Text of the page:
I recently made a list of reasons for grades under non-pandemic, or "normal," conditions. Many items from this list appear in Thomas Guskey's book On Your Mark (an interesting read if you're keen to dig deeper into grading) and it shouldn't be considered an exhaustive list. I decided to group my reasons into two categories based on my experiences: those reasons (or values) that are most reflected in our grading practices and those that aren't.

The reasons I placed in the first category above are bolstered by some beliefs or assumptions that educators (and probably parents and students) commonly have. Some of these assumptions might be unconsidered or not explicitly stated, but our practice makes them evident:

  • Students won’t work on academic tasks if they aren’t graded.

  • Ranking students according to their grades is a way to celebrate academic achievement and motivate all students.

  • When a student gets a ‘good’ grade, that means they worked harder. If they get a poor grade, it’s a signal that they need to put in more effort.

  • GPA and class rank are important for college admissions. Scholarship applications sometimes request information about grades and rank.

  • Grades are useful as a lever when communicating with students and families to motivate more student effort.

The reasons I put in the second category are less likely to be reflected in grading as I've seen it practiced. For example, the way we grade isn't especially useful for evaluating instruction or curriculum. Grading plans vary widely throughout our school building and even within departments. Scores on some assessments are available to the district and the State Education Department but our experiences with this exchange are mostly punitive rather than constructive (“your students need to improve on this metric”). When it comes to feedback, I believe that we teachers sometimes assume that grades themselves are good feedback for students. There's evidence that there are better ways to give instructive feedback that encourages and motivates students. If giving feedback were really something we valued, we would probably consider redirecting some of the resources currently spent on grading towards more effective approaches.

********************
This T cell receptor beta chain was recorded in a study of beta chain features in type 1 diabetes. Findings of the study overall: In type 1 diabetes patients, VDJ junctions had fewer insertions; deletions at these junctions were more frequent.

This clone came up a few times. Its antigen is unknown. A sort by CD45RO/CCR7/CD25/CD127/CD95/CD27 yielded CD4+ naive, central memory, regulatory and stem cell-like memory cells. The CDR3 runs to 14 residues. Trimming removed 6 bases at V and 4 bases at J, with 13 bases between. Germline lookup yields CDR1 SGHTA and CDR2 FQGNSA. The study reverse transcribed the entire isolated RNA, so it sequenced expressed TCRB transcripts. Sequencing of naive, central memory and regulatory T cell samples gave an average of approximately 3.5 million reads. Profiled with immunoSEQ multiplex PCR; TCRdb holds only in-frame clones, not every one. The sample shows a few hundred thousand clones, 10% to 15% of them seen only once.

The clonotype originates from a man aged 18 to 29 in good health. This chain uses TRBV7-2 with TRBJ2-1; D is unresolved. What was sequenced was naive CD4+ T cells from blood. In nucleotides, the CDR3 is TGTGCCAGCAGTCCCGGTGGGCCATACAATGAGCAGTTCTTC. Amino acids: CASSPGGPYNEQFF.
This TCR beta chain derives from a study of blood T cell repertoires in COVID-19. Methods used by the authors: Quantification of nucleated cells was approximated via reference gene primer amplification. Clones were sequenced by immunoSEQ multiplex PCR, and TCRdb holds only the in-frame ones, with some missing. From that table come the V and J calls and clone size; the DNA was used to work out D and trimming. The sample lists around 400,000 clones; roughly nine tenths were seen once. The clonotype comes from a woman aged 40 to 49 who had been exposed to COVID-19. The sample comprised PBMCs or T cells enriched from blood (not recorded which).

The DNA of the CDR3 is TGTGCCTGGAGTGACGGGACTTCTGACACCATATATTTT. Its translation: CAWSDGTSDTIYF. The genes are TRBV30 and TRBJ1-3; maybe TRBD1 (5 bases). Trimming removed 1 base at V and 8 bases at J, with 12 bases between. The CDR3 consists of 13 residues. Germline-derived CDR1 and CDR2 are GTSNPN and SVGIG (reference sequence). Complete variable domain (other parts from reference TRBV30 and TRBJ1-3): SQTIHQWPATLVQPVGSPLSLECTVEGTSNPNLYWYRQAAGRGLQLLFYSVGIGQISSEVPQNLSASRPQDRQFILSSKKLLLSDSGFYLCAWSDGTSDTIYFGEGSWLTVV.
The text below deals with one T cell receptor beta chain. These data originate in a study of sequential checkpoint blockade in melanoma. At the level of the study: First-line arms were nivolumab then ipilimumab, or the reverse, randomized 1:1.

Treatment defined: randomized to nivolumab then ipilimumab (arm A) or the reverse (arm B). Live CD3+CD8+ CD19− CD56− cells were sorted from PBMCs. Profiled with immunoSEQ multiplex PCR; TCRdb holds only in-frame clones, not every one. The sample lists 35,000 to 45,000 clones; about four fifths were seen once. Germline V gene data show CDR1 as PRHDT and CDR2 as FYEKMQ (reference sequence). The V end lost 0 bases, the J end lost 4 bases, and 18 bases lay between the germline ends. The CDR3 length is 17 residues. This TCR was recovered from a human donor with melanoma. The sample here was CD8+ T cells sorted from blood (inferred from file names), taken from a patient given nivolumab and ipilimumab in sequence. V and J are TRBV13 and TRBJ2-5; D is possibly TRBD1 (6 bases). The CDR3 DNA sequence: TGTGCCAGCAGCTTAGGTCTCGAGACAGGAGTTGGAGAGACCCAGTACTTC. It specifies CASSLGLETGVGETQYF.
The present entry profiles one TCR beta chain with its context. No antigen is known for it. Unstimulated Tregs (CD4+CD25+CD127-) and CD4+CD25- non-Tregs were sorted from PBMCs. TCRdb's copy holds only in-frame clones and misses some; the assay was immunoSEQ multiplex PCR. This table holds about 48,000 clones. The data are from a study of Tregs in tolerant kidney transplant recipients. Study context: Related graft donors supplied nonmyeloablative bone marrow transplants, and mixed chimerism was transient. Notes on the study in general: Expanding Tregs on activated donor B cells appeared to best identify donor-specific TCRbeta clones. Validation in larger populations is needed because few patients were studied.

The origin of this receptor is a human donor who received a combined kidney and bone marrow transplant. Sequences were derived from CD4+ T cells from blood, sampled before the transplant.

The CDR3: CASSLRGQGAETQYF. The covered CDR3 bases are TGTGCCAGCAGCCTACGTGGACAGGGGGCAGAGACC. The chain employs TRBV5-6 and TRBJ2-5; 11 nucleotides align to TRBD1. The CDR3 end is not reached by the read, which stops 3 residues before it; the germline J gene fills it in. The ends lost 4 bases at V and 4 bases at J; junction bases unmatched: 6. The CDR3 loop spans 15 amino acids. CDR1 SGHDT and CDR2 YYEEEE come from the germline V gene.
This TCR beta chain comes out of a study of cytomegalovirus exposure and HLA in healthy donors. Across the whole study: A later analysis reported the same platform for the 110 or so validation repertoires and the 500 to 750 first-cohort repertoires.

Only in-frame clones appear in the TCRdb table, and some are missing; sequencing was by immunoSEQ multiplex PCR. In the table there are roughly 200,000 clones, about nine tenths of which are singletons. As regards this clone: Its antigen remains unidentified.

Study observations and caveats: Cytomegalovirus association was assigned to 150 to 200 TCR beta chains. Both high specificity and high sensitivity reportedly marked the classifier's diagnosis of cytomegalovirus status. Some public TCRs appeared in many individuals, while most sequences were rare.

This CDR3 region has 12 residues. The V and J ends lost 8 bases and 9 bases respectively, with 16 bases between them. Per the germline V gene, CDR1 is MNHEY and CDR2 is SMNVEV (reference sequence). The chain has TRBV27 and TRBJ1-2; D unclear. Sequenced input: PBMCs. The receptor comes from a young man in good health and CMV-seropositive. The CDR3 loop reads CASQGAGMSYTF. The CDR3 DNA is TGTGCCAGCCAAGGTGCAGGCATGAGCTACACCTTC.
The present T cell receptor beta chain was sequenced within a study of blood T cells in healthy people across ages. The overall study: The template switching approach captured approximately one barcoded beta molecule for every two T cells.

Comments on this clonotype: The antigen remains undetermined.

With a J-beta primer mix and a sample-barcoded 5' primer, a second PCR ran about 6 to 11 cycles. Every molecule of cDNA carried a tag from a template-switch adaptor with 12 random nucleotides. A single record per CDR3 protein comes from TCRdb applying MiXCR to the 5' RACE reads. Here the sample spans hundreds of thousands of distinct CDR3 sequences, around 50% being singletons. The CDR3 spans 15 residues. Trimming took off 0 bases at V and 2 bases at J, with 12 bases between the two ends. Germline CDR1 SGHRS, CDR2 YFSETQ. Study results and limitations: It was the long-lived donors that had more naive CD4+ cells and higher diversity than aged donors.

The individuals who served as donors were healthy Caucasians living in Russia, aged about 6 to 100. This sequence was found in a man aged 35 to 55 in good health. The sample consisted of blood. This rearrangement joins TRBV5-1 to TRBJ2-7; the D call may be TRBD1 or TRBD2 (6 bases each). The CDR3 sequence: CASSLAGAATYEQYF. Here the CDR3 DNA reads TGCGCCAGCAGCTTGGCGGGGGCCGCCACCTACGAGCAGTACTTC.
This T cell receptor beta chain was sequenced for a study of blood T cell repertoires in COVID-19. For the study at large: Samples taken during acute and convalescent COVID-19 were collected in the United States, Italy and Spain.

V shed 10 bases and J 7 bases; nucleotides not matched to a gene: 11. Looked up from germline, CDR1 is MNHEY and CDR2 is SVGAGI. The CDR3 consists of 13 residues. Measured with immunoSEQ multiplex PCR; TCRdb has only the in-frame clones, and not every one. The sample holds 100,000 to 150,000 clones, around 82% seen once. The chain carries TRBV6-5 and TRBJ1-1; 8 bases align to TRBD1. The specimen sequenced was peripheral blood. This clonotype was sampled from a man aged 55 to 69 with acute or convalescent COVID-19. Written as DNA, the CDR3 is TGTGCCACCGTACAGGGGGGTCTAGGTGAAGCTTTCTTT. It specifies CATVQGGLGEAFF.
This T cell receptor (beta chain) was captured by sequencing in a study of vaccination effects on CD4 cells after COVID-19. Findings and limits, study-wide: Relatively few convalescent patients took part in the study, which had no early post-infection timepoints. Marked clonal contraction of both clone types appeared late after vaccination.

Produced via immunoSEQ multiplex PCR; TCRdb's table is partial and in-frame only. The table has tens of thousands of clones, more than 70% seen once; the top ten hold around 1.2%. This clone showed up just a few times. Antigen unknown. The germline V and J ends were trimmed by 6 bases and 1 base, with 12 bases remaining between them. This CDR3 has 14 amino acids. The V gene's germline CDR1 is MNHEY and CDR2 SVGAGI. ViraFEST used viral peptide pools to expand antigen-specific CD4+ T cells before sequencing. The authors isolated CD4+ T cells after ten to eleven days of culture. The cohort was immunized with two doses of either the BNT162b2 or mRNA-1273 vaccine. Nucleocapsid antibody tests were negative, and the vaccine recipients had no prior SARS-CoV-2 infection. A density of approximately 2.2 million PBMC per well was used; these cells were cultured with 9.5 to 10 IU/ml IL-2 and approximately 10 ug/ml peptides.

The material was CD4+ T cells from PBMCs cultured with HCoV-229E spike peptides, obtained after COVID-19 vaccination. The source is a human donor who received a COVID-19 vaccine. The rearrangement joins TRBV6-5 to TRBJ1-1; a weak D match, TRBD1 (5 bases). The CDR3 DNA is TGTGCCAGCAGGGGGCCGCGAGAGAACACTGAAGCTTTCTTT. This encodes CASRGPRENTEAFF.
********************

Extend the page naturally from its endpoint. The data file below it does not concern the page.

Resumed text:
I placed "incentivizing learning" in both categories because it's a reason that many adults would offer but one that isn't always well-reflected in our actual grading practices. It's true that there are students who are motivated by grades (in fact, most teachers were exactly this kind of student). But the students I work with largely do not consider grades to be a motivating factor. On the contrary, by the time I meet students, many have landed on an self-identity largely shaped by their inability to get "good" grades. A surprising number of these students sometimes ignore grades. This is a reasonable defense mechanism for them but one that leads to cascading problems as they move through the school system. Remote learning gives us an opportunity to reconsider this reason (more on this later).